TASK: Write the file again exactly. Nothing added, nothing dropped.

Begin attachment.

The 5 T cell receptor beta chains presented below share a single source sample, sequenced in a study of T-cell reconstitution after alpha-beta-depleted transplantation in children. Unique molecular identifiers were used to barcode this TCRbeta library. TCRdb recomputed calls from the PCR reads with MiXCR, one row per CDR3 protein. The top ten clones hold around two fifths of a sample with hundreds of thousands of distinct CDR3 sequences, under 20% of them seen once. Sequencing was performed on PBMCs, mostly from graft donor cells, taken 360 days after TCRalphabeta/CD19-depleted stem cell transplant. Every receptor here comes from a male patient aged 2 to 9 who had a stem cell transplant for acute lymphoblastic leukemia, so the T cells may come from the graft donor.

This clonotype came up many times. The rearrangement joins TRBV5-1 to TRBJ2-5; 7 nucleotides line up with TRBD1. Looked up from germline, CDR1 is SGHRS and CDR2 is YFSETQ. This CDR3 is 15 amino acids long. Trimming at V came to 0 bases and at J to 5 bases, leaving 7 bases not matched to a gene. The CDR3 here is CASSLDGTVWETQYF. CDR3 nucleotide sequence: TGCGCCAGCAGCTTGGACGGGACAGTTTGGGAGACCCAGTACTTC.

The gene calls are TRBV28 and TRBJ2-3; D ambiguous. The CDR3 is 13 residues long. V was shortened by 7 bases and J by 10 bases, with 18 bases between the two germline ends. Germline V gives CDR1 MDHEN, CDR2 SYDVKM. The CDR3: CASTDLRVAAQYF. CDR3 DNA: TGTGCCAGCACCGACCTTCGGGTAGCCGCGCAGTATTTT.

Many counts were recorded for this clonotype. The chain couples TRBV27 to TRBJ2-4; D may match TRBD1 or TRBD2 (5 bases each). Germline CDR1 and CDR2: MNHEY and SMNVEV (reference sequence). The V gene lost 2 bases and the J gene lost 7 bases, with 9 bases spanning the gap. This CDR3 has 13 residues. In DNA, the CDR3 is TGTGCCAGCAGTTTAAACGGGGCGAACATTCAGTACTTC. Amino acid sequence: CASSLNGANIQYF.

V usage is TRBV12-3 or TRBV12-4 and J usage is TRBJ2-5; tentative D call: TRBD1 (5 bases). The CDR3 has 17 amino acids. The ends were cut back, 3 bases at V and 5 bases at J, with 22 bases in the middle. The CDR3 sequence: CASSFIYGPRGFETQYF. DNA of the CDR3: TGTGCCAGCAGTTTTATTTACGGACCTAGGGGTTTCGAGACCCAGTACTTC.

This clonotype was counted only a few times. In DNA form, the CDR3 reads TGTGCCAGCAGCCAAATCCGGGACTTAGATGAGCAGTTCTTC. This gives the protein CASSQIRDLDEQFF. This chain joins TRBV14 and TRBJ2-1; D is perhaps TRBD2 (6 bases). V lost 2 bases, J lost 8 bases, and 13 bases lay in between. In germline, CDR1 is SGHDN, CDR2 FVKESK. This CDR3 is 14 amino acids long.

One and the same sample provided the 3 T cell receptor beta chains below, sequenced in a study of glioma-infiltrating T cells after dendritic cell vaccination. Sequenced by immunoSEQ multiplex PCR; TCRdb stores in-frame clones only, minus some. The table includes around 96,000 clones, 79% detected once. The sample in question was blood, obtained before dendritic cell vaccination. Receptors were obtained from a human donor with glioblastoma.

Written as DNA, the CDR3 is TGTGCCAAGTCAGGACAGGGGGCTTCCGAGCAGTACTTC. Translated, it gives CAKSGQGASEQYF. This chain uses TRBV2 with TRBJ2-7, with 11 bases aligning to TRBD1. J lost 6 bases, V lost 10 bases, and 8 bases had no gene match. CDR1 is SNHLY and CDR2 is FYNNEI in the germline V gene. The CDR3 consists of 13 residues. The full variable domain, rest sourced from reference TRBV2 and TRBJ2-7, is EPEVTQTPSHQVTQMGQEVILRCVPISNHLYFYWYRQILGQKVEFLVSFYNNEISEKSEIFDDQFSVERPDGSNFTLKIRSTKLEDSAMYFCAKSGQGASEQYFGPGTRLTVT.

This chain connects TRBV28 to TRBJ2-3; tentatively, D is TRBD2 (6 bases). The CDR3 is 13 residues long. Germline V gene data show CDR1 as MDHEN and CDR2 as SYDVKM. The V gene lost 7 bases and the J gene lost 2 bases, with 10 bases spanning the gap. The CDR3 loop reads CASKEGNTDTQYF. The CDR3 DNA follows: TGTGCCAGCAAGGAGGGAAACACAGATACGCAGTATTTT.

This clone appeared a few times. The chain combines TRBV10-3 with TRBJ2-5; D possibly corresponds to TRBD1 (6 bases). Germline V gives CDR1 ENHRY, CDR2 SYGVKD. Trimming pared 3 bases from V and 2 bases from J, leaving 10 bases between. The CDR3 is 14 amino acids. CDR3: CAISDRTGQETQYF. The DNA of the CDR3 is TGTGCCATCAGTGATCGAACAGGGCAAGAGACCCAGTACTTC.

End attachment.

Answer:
The 5 T cell receptor beta chains presented below share a single source sample, sequenced in a study of T-cell reconstitution after alpha-beta-depleted transplantation in children. Unique molecular identifiers were used to barcode this TCRbeta library. TCRdb recomputed calls from the PCR reads with MiXCR, one row per CDR3 protein. The top ten clones hold around two fifths of a sample with hundreds of thousands of distinct CDR3 sequences, under 20% of them seen once. Sequencing was performed on PBMCs, mostly from graft donor cells, taken 360 days after TCRalphabeta/CD19-depleted stem cell transplant. Every receptor here comes from a male patient aged 2 to 9 who had a stem cell transplant for acute lymphoblastic leukemia, so the T cells may come from the graft donor.

This clonotype came up many times. The rearrangement joins TRBV5-1 to TRBJ2-5; 7 nucleotides line up with TRBD1. Looked up from germline, CDR1 is SGHRS and CDR2 is YFSETQ. This CDR3 is 15 amino acids long. Trimming at V came to 0 bases and at J to 5 bases, leaving 7 bases not matched to a gene. The CDR3 here is CASSLDGTVWETQYF. CDR3 nucleotide sequence: TGCGCCAGCAGCTTGGACGGGACAGTTTGGGAGACCCAGTACTTC.

The gene calls are TRBV28 and TRBJ2-3; D ambiguous. The CDR3 is 13 residues long. V was shortened by 7 bases and J by 10 bases, with 18 bases between the two germline ends. Germline V gives CDR1 MDHEN, CDR2 SYDVKM. The CDR3: CASTDLRVAAQYF. CDR3 DNA: TGTGCCAGCACCGACCTTCGGGTAGCCGCGCAGTATTTT.

Many counts were recorded for this clonotype. The chain couples TRBV27 to TRBJ2-4; D may match TRBD1 or TRBD2 (5 bases each). Germline CDR1 and CDR2: MNHEY and SMNVEV (reference sequence). The V gene lost 2 bases and the J gene lost 7 bases, with 9 bases spanning the gap. This CDR3 has 13 residues. In DNA, the CDR3 is TGTGCCAGCAGTTTAAACGGGGCGAACATTCAGTACTTC. Amino acid sequence: CASSLNGANIQYF.

V usage is TRBV12-3 or TRBV12-4 and J usage is TRBJ2-5; tentative D call: TRBD1 (5 bases). The CDR3 has 17 amino acids. The ends were cut back, 3 bases at V and 5 bases at J, with 22 bases in the middle. The CDR3 sequence: CASSFIYGPRGFETQYF. DNA of the CDR3: TGTGCCAGCAGTTTTATTTACGGACCTAGGGGTTTCGAGACCCAGTACTTC.

This clonotype was counted only a few times. In DNA form, the CDR3 reads TGTGCCAGCAGCCAAATCCGGGACTTAGATGAGCAGTTCTTC. This gives the protein CASSQIRDLDEQFF. This chain joins TRBV14 and TRBJ2-1; D is perhaps TRBD2 (6 bases). V lost 2 bases, J lost 8 bases, and 13 bases lay in between. In germline, CDR1 is SGHDN, CDR2 FVKESK. This CDR3 is 14 amino acids long.

One and the same sample provided the 3 T cell receptor beta chains below, sequenced in a study of glioma-infiltrating T cells after dendritic cell vaccination. Sequenced by immunoSEQ multiplex PCR; TCRdb stores in-frame clones only, minus some. The table includes around 96,000 clones, 79% detected once. The sample in question was blood, obtained before dendritic cell vaccination. Receptors were obtained from a human donor with glioblastoma.

Written as DNA, the CDR3 is TGTGCCAAGTCAGGACAGGGGGCTTCCGAGCAGTACTTC. Translated, it gives CAKSGQGASEQYF. This chain uses TRBV2 with TRBJ2-7, with 11 bases aligning to TRBD1. J lost 6 bases, V lost 10 bases, and 8 bases had no gene match. CDR1 is SNHLY and CDR2 is FYNNEI in the germline V gene. The CDR3 consists of 13 residues. The full variable domain, rest sourced from reference TRBV2 and TRBJ2-7, is EPEVTQTPSHQVTQMGQEVILRCVPISNHLYFYWYRQILGQKVEFLVSFYNNEISEKSEIFDDQFSVERPDGSNFTLKIRSTKLEDSAMYFCAKSGQGASEQYFGPGTRLTVT.

This chain connects TRBV28 to TRBJ2-3; tentatively, D is TRBD2 (6 bases). The CDR3 is 13 residues long. Germline V gene data show CDR1 as MDHEN and CDR2 as SYDVKM. The V gene lost 7 bases and the J gene lost 2 bases, with 10 bases spanning the gap. The CDR3 loop reads CASKEGNTDTQYF. The CDR3 DNA follows: TGTGCCAGCAAGGAGGGAAACACAGATACGCAGTATTTT.

This clone appeared a few times. The chain combines TRBV10-3 with TRBJ2-5; D possibly corresponds to TRBD1 (6 bases). Germline V gives CDR1 ENHRY, CDR2 SYGVKD. Trimming pared 3 bases from V and 2 bases from J, leaving 10 bases between. The CDR3 is 14 amino acids. CDR3: CAISDRTGQETQYF. The DNA of the CDR3 is TGTGCCATCAGTGATCGAACAGGGCAAGAGACCCAGTACTTC.